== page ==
The greatest risk to a tyre is speed and I suspect that the forces are exponentially linked to speed.
Agreed. According to the testing protocol, the tyres are tested on a rotating drum and need to survive for 30 minutes at a given speed to become rated for that speed. I presume that the test is carried out at the maximum load and suitable pressure.
After that I can only repeat what I have already stated. When, if ever, an assessor asks why the tyres are not correct rating just point him to the tyre fitters and plead ignorance. I must see 25 - 30% of all cars with incorrect load and / or speed ratings and I know the owners wouldn't even know a load rating existed.
Agreed. people are ripped off all over these days. If my unknowing daughter goes to a tyre fitters who tells her the tyres are good she has no way of knowing. By going to a tyre fitter you can presume level of due diligence, because you didn't try to do it all yourself in the garage.
Also I suspect the safety margin is enormous.
30 minutes of test at the rated load is enough, probably. if yoiu bring the load down the speed can be increased usually, according to the testing protocol which acknowledges the effect of increasing speed causing more stressand reducing the load rating accordingly.
But first and foremost you have to consider if your car can even travel at the speed which the tyres are rated for.
I should have speed rating W, 168mph tyres, but have only speed rating V 149mph tyres.
My car can only travel at 131mph (so just out of the H - 130mph speed rating bracket)
The load rating in the manual seems to suggest that for all tyre load ratings a factor of safety of 2 has been applied - in other words the unladen weight of the car is almost exactly half of the load rating of the tyre. Even fully loaded there is more than a 10% spare capacity...more like 25%
Considering your thread above you suggest that load and speed ratings are not part of the MOT for passenger cars. If that is the case it suggests that the government don't consider it a serious safety issue for these vehicles. Again how is the average guy in the street meant to know.
That's probably the best point of all IMHO. The MOT tester won't tell you if it's wrong, so how is the average person supposed to know ?
Finally, as before I am not an expert and do not condone deliberately fitting incorrect tyres but if I bought a car privately with a tyre rating that was wrong I would not rush to get them changed, I might use it as a haggling point but behind that provided they were a big brand I wouldn't worry. If it was a forecourt purchase I would insist on them being changed or get a decent discount.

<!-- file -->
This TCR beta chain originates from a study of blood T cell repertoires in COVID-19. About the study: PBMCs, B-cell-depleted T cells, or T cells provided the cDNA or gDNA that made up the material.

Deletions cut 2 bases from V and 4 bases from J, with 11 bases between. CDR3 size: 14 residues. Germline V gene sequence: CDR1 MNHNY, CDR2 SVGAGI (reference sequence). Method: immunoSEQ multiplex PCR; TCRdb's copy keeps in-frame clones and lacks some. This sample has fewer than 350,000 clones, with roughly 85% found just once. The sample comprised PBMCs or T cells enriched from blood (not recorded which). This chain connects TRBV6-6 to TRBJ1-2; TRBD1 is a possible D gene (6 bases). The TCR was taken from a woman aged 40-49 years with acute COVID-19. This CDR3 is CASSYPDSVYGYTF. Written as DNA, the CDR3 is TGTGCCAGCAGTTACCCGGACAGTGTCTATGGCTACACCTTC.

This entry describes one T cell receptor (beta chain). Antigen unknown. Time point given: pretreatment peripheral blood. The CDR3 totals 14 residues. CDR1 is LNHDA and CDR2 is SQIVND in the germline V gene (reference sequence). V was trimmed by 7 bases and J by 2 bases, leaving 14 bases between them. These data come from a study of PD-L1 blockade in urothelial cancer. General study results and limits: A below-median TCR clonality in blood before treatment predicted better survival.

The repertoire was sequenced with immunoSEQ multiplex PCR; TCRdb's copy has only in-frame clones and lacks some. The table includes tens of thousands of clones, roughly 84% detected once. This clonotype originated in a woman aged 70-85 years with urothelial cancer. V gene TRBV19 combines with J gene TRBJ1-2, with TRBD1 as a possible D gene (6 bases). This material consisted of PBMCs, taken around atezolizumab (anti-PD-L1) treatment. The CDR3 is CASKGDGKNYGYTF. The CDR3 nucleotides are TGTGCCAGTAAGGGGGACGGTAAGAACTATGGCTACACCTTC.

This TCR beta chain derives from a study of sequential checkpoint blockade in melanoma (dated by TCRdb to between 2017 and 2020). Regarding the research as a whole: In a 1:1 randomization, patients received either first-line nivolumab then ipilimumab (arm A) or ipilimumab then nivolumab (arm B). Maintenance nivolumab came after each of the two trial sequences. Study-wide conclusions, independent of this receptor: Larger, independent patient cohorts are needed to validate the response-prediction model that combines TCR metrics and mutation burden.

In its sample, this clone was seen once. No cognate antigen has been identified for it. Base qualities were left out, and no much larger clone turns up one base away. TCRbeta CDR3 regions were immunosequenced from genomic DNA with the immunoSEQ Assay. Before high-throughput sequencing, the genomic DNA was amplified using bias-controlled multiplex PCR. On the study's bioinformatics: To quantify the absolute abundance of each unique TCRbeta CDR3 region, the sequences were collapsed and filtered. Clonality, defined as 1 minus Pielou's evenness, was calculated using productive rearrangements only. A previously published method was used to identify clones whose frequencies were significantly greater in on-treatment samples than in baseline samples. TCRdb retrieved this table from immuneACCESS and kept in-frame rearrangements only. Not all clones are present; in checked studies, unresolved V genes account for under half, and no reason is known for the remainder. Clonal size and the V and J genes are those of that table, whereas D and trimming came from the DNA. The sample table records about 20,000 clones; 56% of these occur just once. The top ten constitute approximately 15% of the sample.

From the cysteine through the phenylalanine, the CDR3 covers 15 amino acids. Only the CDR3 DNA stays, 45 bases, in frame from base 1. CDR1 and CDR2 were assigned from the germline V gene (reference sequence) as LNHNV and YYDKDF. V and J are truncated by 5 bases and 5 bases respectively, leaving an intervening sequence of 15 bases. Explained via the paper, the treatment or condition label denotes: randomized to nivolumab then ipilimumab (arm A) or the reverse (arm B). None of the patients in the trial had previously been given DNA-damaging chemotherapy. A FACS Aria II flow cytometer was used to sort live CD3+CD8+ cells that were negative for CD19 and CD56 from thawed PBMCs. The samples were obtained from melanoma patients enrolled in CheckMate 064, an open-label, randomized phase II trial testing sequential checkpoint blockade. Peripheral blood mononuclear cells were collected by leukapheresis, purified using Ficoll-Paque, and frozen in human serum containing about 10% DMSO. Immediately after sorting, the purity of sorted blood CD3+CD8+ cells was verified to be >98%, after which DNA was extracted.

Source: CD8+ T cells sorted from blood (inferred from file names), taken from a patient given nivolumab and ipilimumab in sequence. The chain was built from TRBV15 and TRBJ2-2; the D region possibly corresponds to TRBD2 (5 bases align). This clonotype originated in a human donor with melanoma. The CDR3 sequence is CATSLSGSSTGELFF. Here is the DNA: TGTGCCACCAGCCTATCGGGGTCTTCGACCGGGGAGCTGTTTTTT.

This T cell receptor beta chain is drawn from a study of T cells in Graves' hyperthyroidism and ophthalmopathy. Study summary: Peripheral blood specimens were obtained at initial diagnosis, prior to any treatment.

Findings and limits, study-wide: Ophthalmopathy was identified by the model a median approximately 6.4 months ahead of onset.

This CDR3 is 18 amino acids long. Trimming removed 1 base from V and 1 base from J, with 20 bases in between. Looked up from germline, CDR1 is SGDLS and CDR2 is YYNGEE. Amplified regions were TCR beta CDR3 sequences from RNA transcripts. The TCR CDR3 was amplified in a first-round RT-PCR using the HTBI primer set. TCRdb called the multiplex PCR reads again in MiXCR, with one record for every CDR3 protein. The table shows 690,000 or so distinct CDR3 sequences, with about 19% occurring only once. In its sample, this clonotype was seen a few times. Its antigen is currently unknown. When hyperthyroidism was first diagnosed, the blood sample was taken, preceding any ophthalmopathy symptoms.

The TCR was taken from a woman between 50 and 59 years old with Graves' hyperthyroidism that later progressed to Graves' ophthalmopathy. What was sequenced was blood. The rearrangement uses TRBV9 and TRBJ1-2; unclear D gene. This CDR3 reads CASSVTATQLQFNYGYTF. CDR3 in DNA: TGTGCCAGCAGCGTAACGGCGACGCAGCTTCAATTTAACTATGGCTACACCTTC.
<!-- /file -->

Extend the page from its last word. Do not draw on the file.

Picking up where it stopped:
I even think calling them 'incorrect tyres' now is a misnomer.
i think you're safe to assume that as a consumer, if a tyre is load rated for 500kg and 130mph that you can load it to 480kg and drive it at 125mph all day long. If it falls apart then the manufacturer is liable.
Does everyone know that if yoiu have a puncture repaired then the ECE 30 regulation and it's derivitives suggest that whatever it's rating before, it should not be considered to be speed rated for anything more than 85mph. How many people who worry about insurance assessors know that ? If yiou have a puncture repaired shouldn't yoiu be informing the insurance company that yoiu have an incorrect speed rated tyre ? Will your insurance be voided if the assessor sees a repair on the tyre ?
I know insurance companies like to have their wriggle room, and like most people I've been a victim of it, but you have to come back to common sense or you'll go mad from worrying. So if a tyre is hugely over rated as per it's markings and ECE 30 testing but is a tad 'slower' than that recommended by the car manufacturer I really don't think an assessor is going to be too bothered.
I'm still looking to hear from anyone who had an insurance claim refused on the grounds of using a tyre with a speed or load rating below those as recommended by a manufacturers guidance notes on tyres in the manual.